The official catalogue for the “Cosmo-Eggs” exhibition at Japanese Pavilion on occasion of the 58th Venice Biennale Art Exhibition. Designed by Yoshihisa Tanaka (Tokyo Art Book Fair, Takeo Paper Show), the book provides an overview of the exhibition itself and – with many notes, commentary, explanatory texts and essays – allows for an in-depth understanding of the thoughts and ideas put forward by each of the participating four artists and their curator. The book “Cosmo-Eggs” is a culmination of hand-in-hand efforts by artists, curator, art directors, designer, publisher, printer and book binder (thereby exemplifying the fundamental theme of “collaboration” at the center of the project) which aims to expand the possibilities and significance of the book as a medium beyond its limits.
“Cosmo-Eggs” takes its title from a concept commonly found in world creation myths, in which humankind and the world are born from a “cosmic egg,” and suggests the possibility of a co-existence between human and nonhuman people with multiple diverging mythologies and histories. Cooperation is another vital element of the exhibition, which forms a collective effort to explore new meanings and new possible forms of co-existence between diverse beings. Further, the exhibition examines the potential of unknown ideas and experiments that are created through artists’ mutual inspirations (during opportunities such as group exhibitions or artist-in-residence programs).
The book collects the writings and visual notes by all four participants as well as curator Hiroyuki Hattori (associate Professor at the Akita University of Art): artist Motoyuki Shitamichi, who has participated in numerous group exhibitions such as the 2012 Gwangju Biennale or the 2013 Asian Art Biennale in Taiwan; the composer Taro Yasuno, known for his “Musicinema” (spoken word performances based on simultaneously exhibited videos) and “Zombie Music,” in which instruments are played without human involvement; the anthropologist Toshiaki Ishikura, who focuses his research on mythologies told on islands in Taiwan, Japan, Korea and Oceania; and the architect Fuminori Nousaku, who gained public recognition due to his involvement in the 2016 Venice Biennale Architecture Exhibition.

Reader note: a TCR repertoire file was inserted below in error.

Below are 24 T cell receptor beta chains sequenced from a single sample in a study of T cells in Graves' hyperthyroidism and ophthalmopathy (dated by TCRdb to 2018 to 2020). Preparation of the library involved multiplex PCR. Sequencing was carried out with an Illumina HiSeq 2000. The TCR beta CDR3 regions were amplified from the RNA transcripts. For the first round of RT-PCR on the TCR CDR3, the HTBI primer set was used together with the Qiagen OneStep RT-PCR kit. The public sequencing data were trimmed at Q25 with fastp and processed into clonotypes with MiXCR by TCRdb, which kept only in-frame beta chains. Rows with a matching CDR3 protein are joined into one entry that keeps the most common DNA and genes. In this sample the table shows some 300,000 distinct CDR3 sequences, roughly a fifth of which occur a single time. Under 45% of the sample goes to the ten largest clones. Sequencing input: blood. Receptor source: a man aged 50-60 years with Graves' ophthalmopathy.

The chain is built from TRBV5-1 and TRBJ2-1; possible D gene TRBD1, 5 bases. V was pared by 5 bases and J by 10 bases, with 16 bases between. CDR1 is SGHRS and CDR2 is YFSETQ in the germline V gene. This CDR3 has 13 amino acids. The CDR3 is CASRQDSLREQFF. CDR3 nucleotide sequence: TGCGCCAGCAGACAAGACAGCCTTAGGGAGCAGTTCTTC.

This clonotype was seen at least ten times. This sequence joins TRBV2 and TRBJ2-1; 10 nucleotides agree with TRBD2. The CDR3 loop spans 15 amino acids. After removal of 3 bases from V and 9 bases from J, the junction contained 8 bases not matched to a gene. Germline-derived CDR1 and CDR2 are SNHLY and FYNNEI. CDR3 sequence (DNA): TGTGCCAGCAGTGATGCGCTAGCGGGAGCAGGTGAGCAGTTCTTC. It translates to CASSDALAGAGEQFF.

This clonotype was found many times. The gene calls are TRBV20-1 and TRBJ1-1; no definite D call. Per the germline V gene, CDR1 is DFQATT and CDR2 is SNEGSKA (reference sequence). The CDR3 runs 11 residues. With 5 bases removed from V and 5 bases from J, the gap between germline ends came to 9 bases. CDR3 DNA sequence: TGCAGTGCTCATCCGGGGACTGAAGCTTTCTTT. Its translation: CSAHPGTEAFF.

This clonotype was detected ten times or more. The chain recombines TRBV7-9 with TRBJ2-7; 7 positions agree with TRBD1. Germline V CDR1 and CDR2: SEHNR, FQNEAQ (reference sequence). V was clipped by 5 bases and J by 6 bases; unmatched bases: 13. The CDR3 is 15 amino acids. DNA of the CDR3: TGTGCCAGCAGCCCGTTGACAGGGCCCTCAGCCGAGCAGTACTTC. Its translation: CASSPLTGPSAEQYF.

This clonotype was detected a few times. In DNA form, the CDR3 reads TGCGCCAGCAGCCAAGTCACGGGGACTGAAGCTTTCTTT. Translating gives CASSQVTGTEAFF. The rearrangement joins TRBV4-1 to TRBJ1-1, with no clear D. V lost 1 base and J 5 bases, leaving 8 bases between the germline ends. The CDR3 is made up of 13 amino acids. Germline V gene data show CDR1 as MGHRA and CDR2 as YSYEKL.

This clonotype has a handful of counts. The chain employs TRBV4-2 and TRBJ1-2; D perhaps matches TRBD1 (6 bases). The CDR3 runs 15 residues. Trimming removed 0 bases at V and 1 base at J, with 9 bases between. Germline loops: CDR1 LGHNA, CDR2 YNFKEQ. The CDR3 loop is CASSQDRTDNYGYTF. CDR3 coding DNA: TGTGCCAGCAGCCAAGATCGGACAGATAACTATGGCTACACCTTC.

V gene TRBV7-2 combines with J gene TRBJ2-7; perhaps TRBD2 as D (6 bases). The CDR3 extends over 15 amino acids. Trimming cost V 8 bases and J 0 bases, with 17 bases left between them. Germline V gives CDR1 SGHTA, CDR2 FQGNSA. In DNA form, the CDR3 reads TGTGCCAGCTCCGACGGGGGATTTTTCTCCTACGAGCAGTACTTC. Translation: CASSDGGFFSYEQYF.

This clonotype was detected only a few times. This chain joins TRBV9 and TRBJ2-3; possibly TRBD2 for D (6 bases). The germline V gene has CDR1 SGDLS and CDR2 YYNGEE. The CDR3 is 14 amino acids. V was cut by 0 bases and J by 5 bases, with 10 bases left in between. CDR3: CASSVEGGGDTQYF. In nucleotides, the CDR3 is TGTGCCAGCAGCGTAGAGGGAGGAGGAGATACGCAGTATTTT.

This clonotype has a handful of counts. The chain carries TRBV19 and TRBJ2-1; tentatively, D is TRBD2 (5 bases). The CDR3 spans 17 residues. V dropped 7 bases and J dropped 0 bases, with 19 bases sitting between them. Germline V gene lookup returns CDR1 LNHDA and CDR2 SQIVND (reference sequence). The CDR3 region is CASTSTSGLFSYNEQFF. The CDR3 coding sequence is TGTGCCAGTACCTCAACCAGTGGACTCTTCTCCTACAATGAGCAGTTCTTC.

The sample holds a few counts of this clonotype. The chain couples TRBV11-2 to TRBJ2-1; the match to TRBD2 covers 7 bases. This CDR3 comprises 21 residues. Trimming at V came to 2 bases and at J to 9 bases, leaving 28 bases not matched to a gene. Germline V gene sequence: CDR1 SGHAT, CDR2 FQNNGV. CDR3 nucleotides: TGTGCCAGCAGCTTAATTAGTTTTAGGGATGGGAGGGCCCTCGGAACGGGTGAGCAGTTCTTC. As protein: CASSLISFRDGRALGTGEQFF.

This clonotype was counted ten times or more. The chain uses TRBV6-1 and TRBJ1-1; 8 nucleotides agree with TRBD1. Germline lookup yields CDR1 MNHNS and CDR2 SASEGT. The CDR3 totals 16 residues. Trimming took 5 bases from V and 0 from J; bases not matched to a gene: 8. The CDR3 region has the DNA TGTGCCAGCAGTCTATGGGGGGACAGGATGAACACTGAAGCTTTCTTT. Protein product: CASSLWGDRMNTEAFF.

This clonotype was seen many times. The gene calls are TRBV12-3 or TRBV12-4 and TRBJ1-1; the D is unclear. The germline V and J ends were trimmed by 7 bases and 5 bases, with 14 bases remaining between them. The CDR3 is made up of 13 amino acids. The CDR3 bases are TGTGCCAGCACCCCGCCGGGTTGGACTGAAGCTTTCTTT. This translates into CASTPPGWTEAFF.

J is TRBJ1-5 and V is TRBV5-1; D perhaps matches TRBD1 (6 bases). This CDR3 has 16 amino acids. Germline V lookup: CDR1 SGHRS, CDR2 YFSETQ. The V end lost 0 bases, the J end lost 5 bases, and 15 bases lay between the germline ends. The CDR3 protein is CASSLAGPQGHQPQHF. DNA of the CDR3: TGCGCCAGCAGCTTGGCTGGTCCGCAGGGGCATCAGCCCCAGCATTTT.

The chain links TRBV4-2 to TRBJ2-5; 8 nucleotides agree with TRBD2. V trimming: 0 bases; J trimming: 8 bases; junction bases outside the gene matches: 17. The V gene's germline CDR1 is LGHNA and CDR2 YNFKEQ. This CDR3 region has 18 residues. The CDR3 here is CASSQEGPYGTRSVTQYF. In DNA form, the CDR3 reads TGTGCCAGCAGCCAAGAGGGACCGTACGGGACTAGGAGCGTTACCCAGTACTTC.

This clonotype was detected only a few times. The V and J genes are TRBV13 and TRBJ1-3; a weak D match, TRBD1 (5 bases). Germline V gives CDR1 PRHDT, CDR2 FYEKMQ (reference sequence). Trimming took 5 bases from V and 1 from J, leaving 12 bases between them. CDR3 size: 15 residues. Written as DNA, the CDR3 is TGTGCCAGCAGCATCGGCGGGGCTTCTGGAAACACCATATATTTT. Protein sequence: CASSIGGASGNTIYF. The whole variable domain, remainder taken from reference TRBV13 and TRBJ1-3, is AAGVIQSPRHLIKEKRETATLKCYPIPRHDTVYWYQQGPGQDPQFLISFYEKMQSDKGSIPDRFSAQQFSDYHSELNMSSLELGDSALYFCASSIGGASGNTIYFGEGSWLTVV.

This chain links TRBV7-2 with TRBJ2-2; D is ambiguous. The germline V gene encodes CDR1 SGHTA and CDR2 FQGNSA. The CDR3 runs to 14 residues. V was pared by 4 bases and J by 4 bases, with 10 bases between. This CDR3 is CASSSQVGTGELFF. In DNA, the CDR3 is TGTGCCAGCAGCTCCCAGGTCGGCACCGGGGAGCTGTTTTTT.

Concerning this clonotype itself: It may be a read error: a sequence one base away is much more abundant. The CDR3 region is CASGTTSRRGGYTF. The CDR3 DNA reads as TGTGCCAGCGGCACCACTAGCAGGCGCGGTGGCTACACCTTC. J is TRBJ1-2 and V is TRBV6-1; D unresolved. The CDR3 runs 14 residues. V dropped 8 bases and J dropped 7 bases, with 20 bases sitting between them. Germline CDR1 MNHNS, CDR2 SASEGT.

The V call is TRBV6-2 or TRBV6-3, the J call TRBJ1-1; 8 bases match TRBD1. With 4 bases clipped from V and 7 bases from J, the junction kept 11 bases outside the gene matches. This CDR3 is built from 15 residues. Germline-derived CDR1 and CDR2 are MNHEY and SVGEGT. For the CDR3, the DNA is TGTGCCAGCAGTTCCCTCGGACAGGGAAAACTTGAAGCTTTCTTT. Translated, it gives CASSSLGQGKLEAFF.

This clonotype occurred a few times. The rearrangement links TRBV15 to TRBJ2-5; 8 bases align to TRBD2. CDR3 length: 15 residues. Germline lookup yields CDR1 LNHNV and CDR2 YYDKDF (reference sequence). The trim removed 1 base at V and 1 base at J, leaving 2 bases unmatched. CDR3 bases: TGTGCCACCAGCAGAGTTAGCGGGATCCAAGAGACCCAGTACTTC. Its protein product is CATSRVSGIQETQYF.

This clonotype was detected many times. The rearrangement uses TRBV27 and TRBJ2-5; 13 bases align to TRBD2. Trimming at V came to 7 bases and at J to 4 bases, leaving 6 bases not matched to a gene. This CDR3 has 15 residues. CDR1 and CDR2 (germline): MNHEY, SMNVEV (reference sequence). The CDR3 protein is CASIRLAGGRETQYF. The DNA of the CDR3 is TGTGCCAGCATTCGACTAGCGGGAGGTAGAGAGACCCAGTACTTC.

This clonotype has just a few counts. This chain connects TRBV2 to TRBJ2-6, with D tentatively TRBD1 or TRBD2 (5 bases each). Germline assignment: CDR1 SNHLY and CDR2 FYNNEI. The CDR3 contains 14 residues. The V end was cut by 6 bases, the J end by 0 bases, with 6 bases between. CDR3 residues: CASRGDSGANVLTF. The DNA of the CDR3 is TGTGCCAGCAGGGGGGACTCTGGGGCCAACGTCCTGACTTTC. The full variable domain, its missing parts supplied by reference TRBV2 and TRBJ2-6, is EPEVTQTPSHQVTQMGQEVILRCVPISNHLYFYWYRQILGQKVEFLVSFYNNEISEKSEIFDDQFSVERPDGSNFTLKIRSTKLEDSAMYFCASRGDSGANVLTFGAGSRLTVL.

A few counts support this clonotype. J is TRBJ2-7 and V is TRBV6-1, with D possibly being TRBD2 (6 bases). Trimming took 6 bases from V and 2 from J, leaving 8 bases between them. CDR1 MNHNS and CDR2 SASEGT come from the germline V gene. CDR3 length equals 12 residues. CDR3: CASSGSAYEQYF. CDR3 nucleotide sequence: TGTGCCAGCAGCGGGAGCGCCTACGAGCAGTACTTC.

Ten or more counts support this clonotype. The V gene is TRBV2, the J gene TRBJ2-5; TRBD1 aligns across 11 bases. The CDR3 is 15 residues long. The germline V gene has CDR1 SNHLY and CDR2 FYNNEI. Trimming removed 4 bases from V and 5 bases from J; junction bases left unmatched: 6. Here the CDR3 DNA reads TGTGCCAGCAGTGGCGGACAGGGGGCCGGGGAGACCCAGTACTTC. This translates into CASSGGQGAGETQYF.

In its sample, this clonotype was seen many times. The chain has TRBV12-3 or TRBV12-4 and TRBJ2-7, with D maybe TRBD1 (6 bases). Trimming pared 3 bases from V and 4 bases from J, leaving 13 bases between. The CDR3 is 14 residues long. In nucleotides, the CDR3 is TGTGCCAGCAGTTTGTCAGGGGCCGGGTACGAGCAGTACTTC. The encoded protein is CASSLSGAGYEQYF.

“Since the Industrial Revolution, we humans have expanded the theater of urban life across the Earth with extraordinary vigor, having a major impact on the environment and driving various plants and animals to the brink of extinction. At the same time, given that the Earth has a diameter of around 12,700 km and is some 4.6 billion years old, the existence of humans is an insignificant blip. The aim of the exhibition is to create a space where people can turn their thoughts to and ponder the question of how we can live together with plants and animals and the land within this spatiotemporal environment. Can we as people living in Japan, a country plagued by natural and manmade disasters, question anew the very existence of humans in the Earth’s ecosystem, reconsider the coexistence of humans and nonhumans and our growth-oriented society whose limits are beginning to be exposed, and present new ways of living?
The exhibition takes as its starting point the “tsunami stones” artist Motoyuki Shitamichi came across in the Yaeyama Islands in Okinawa in 2015 and has been researching and photographing for several years.These stones are natural rocks that retain memories of disasters, but they have also become the subject of local religious beliefs, elements of mythology and folklore, colonies for migratory birds and homes for insects, creating unique landscapes in which nature and culture are co-mingled. Shitamichi likens tsunami stones, which look like meteorites or giant eggs, to public squares or monuments. While Shitamichi’s artwork “Tsunami Stone” is central to the exhibition, by expanding on the comparison with a public square and working together with a composer, an anthropologist and an architect, the artist will create a variety of physical experiences in a single, unified space, with music and speech echoing through an otherwise quiet, tranquil visual world. This is an attempt not by a single artist representing his country but by a collective of specialists with different occupational abilities to create an experiential place to imagine and think about the fundamental issues of today.”
— from Hiroyuki Hattori’s curator’s statement